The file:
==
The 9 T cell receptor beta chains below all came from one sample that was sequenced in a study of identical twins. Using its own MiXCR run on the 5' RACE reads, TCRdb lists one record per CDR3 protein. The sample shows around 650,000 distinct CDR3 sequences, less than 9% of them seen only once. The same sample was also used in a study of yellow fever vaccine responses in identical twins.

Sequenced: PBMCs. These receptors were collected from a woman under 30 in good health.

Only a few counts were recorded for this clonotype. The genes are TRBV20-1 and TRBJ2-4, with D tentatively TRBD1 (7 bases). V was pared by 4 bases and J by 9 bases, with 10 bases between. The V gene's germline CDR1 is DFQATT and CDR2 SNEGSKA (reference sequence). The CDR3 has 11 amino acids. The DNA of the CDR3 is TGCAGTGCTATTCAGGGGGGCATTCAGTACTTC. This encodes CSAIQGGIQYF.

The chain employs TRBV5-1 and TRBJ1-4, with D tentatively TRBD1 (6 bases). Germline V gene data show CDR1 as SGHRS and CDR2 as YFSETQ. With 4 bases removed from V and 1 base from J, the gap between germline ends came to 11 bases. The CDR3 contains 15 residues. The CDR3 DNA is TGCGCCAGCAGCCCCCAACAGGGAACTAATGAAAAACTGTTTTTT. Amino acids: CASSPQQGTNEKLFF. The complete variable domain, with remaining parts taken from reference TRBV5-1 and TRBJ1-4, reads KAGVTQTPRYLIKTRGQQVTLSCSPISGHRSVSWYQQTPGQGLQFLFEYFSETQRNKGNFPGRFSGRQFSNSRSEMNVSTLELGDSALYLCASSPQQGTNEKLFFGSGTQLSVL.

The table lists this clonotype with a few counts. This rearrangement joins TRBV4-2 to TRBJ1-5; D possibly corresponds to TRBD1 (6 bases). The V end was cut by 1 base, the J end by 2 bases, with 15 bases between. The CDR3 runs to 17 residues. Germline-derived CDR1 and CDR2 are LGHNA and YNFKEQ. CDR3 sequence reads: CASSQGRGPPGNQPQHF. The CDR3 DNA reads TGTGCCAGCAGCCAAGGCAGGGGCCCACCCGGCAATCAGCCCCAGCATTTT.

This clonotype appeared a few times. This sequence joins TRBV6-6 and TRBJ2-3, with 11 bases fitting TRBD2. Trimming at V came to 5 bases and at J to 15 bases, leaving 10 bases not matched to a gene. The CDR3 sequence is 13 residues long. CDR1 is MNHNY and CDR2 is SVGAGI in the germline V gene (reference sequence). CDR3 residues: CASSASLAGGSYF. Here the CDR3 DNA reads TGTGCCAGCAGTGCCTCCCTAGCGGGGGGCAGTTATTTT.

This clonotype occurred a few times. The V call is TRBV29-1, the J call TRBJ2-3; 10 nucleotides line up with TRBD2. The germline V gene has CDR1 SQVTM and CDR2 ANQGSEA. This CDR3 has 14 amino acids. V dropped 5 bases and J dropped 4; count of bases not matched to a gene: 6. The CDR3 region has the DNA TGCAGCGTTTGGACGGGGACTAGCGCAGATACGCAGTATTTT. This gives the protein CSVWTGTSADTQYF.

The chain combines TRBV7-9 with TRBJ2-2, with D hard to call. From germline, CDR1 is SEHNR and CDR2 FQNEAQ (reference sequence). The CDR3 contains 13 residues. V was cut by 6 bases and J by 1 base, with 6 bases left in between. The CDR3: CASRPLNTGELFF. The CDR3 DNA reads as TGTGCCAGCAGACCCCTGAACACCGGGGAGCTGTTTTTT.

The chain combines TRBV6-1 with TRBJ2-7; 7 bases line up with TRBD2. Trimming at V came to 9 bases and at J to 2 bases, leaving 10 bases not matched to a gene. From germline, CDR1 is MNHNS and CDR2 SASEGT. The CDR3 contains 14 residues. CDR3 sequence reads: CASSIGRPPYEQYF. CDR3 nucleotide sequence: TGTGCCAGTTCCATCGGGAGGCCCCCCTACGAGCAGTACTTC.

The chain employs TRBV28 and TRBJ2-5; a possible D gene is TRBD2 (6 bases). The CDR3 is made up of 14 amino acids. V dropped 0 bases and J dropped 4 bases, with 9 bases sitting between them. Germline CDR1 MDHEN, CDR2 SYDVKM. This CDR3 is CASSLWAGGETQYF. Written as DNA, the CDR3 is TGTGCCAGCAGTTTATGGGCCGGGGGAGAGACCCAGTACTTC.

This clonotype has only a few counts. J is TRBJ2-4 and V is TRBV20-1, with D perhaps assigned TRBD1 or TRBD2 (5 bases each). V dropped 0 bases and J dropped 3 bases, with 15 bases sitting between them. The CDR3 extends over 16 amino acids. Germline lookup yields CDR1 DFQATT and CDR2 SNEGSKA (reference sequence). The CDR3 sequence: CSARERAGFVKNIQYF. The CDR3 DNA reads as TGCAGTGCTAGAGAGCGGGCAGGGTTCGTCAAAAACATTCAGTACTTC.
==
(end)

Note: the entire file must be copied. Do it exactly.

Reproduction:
The 9 T cell receptor beta chains below all came from one sample that was sequenced in a study of identical twins. Using its own MiXCR run on the 5' RACE reads, TCRdb lists one record per CDR3 protein. The sample shows around 650,000 distinct CDR3 sequences, less than 9% of them seen only once. The same sample was also used in a study of yellow fever vaccine responses in identical twins.

Sequenced: PBMCs. These receptors were collected from a woman under 30 in good health.

Only a few counts were recorded for this clonotype. The genes are TRBV20-1 and TRBJ2-4, with D tentatively TRBD1 (7 bases). V was pared by 4 bases and J by 9 bases, with 10 bases between. The V gene's germline CDR1 is DFQATT and CDR2 SNEGSKA (reference sequence). The CDR3 has 11 amino acids. The DNA of the CDR3 is TGCAGTGCTATTCAGGGGGGCATTCAGTACTTC. This encodes CSAIQGGIQYF.

The chain employs TRBV5-1 and TRBJ1-4, with D tentatively TRBD1 (6 bases). Germline V gene data show CDR1 as SGHRS and CDR2 as YFSETQ. With 4 bases removed from V and 1 base from J, the gap between germline ends came to 11 bases. The CDR3 contains 15 residues. The CDR3 DNA is TGCGCCAGCAGCCCCCAACAGGGAACTAATGAAAAACTGTTTTTT. Amino acids: CASSPQQGTNEKLFF. The complete variable domain, with remaining parts taken from reference TRBV5-1 and TRBJ1-4, reads KAGVTQTPRYLIKTRGQQVTLSCSPISGHRSVSWYQQTPGQGLQFLFEYFSETQRNKGNFPGRFSGRQFSNSRSEMNVSTLELGDSALYLCASSPQQGTNEKLFFGSGTQLSVL.

The table lists this clonotype with a few counts. This rearrangement joins TRBV4-2 to TRBJ1-5; D possibly corresponds to TRBD1 (6 bases). The V end was cut by 1 base, the J end by 2 bases, with 15 bases between. The CDR3 runs to 17 residues. Germline-derived CDR1 and CDR2 are LGHNA and YNFKEQ. CDR3 sequence reads: CASSQGRGPPGNQPQHF. The CDR3 DNA reads TGTGCCAGCAGCCAAGGCAGGGGCCCACCCGGCAATCAGCCCCAGCATTTT.

This clonotype appeared a few times. This sequence joins TRBV6-6 and TRBJ2-3, with 11 bases fitting TRBD2. Trimming at V came to 5 bases and at J to 15 bases, leaving 10 bases not matched to a gene. The CDR3 sequence is 13 residues long. CDR1 is MNHNY and CDR2 is SVGAGI in the germline V gene (reference sequence). CDR3 residues: CASSASLAGGSYF. Here the CDR3 DNA reads TGTGCCAGCAGTGCCTCCCTAGCGGGGGGCAGTTATTTT.

This clonotype occurred a few times. The V call is TRBV29-1, the J call TRBJ2-3; 10 nucleotides line up with TRBD2. The germline V gene has CDR1 SQVTM and CDR2 ANQGSEA. This CDR3 has 14 amino acids. V dropped 5 bases and J dropped 4; count of bases not matched to a gene: 6. The CDR3 region has the DNA TGCAGCGTTTGGACGGGGACTAGCGCAGATACGCAGTATTTT. This gives the protein CSVWTGTSADTQYF.

The chain combines TRBV7-9 with TRBJ2-2, with D hard to call. From germline, CDR1 is SEHNR and CDR2 FQNEAQ (reference sequence). The CDR3 contains 13 residues. V was cut by 6 bases and J by 1 base, with 6 bases left in between. The CDR3: CASRPLNTGELFF. The CDR3 DNA reads as TGTGCCAGCAGACCCCTGAACACCGGGGAGCTGTTTTTT.

The chain combines TRBV6-1 with TRBJ2-7; 7 bases line up with TRBD2. Trimming at V came to 9 bases and at J to 2 bases, leaving 10 bases not matched to a gene. From germline, CDR1 is MNHNS and CDR2 SASEGT. The CDR3 contains 14 residues. CDR3 sequence reads: CASSIGRPPYEQYF. CDR3 nucleotide sequence: TGTGCCAGTTCCATCGGGAGGCCCCCCTACGAGCAGTACTTC.

The chain employs TRBV28 and TRBJ2-5; a possible D gene is TRBD2 (6 bases). The CDR3 is made up of 14 amino acids. V dropped 0 bases and J dropped 4 bases, with 9 bases sitting between them. Germline CDR1 MDHEN, CDR2 SYDVKM. This CDR3 is CASSLWAGGETQYF. Written as DNA, the CDR3 is TGTGCCAGCAGTTTATGGGCCGGGGGAGAGACCCAGTACTTC.

This clonotype has only a few counts. J is TRBJ2-4 and V is TRBV20-1, with D perhaps assigned TRBD1 or TRBD2 (5 bases each). V dropped 0 bases and J dropped 3 bases, with 15 bases sitting between them. The CDR3 extends over 16 amino acids. Germline lookup yields CDR1 DFQATT and CDR2 SNEGSKA (reference sequence). The CDR3 sequence: CSARERAGFVKNIQYF. The CDR3 DNA reads as TGCAGTGCTAGAGAGCGGGCAGGGTTCGTCAAAAACATTCAGTACTTC.